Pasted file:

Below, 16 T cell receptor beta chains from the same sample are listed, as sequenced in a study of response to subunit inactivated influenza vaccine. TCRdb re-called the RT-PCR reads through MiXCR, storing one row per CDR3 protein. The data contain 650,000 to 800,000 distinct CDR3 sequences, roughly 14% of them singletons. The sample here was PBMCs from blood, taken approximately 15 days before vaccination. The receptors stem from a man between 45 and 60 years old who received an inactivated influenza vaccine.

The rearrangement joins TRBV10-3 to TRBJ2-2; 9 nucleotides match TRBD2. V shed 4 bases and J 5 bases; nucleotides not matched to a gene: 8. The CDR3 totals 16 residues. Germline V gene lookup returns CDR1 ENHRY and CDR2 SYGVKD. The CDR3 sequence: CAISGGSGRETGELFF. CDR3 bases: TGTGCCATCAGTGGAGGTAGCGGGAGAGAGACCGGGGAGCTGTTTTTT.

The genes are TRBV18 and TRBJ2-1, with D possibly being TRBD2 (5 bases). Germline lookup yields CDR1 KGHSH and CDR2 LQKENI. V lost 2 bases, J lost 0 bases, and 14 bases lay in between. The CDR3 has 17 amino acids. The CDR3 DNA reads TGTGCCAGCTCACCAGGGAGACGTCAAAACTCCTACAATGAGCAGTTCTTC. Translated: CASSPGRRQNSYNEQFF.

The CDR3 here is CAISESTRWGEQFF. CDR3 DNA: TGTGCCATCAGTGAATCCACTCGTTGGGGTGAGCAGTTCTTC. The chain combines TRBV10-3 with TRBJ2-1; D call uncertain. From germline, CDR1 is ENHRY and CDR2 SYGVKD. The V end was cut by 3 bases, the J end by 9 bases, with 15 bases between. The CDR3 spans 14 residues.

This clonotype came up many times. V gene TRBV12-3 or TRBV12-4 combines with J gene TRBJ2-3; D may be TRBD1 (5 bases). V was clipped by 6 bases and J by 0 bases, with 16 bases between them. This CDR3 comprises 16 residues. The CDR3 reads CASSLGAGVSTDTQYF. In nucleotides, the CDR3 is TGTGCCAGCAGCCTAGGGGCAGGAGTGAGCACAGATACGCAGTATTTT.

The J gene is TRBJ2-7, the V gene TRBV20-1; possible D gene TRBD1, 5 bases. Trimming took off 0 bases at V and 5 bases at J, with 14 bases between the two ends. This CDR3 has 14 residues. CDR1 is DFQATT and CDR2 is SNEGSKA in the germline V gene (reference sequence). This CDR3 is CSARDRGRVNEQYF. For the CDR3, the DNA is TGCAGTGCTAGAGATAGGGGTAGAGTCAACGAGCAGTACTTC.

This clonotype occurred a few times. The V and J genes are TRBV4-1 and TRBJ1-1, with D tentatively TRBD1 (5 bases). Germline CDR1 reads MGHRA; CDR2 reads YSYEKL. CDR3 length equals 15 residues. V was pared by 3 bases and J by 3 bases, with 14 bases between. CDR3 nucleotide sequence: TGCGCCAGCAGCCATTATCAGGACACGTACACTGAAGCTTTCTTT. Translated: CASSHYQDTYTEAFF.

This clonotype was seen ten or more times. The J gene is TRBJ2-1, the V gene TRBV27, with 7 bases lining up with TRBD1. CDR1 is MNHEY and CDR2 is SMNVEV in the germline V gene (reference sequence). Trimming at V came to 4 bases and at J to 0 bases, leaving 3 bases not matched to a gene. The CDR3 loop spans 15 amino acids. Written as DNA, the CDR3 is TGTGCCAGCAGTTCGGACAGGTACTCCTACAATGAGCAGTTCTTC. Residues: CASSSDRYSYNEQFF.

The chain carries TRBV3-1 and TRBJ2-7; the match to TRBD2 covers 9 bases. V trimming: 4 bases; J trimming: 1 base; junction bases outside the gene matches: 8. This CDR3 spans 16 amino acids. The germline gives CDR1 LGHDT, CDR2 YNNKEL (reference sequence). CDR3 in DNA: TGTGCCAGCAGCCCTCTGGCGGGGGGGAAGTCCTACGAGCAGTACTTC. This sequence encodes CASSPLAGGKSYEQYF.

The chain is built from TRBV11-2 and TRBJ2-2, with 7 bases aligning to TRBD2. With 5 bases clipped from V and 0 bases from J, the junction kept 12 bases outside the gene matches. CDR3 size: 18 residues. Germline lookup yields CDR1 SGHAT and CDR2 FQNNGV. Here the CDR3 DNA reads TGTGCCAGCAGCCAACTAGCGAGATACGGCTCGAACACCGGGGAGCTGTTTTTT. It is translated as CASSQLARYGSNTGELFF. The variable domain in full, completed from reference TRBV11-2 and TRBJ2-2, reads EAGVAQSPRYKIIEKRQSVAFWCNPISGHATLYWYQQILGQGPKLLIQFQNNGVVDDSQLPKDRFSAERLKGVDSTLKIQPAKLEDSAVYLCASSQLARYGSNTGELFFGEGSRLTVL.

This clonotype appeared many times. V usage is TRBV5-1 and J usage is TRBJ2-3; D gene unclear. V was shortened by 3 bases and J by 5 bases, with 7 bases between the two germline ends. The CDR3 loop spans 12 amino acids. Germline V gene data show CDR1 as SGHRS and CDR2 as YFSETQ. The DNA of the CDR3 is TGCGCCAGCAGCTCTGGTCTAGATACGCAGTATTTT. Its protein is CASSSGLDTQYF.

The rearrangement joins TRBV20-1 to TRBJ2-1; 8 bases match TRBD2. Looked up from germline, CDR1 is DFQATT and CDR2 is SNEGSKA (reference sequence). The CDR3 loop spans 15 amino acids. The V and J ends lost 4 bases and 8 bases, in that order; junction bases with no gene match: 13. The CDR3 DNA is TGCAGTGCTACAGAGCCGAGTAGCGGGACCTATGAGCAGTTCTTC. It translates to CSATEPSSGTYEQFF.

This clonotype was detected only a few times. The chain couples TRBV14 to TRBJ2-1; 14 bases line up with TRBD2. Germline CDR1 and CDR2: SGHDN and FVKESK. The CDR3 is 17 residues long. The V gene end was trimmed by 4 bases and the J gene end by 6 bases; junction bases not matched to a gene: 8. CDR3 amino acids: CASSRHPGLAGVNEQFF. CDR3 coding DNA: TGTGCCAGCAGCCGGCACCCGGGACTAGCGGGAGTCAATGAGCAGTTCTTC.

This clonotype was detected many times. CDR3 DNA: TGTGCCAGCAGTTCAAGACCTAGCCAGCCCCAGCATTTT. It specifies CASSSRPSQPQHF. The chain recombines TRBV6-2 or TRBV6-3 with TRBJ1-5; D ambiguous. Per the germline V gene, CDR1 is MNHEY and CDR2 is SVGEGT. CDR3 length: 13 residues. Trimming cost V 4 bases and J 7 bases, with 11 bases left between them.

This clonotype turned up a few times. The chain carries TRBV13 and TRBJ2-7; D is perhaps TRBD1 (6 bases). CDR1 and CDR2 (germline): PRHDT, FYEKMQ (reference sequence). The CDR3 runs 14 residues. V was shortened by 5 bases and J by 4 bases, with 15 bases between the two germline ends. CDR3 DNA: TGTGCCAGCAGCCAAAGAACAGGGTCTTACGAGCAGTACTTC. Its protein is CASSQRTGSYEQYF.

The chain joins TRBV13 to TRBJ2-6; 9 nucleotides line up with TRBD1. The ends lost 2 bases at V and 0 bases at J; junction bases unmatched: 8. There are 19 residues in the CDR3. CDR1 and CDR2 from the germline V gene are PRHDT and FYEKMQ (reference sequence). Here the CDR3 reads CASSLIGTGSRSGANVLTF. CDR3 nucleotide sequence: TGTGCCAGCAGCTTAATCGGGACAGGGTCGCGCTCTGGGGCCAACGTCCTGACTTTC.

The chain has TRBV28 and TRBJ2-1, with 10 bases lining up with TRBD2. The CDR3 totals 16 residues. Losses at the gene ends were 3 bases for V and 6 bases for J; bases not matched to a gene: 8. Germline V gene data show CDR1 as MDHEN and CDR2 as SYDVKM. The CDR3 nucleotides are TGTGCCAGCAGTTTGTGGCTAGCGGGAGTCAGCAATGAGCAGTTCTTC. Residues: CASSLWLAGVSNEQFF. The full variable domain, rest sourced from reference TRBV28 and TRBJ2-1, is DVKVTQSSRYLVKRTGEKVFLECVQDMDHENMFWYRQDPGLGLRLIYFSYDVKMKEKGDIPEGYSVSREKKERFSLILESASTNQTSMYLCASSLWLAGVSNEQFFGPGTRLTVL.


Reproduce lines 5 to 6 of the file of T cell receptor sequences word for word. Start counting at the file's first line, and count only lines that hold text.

This clonotype came up many times. V gene TRBV12-3 or TRBV12-4 combines with J gene TRBJ2-3; D may be TRBD1 (5 bases). V was clipped by 6 bases and J by 0 bases, with 16 bases between them. This CDR3 comprises 16 residues. The CDR3 reads CASSLGAGVSTDTQYF. In nucleotides, the CDR3 is TGTGCCAGCAGCCTAGGGGCAGGAGTGAGCACAGATACGCAGTATTTT.

The J gene is TRBJ2-7, the V gene TRBV20-1; possible D gene TRBD1, 5 bases. Trimming took off 0 bases at V and 5 bases at J, with 14 bases between the two ends. This CDR3 has 14 residues. CDR1 is DFQATT and CDR2 is SNEGSKA in the germline V gene (reference sequence). This CDR3 is CSARDRGRVNEQYF. For the CDR3, the DNA is TGCAGTGCTAGAGATAGGGGTAGAGTCAACGAGCAGTACTTC.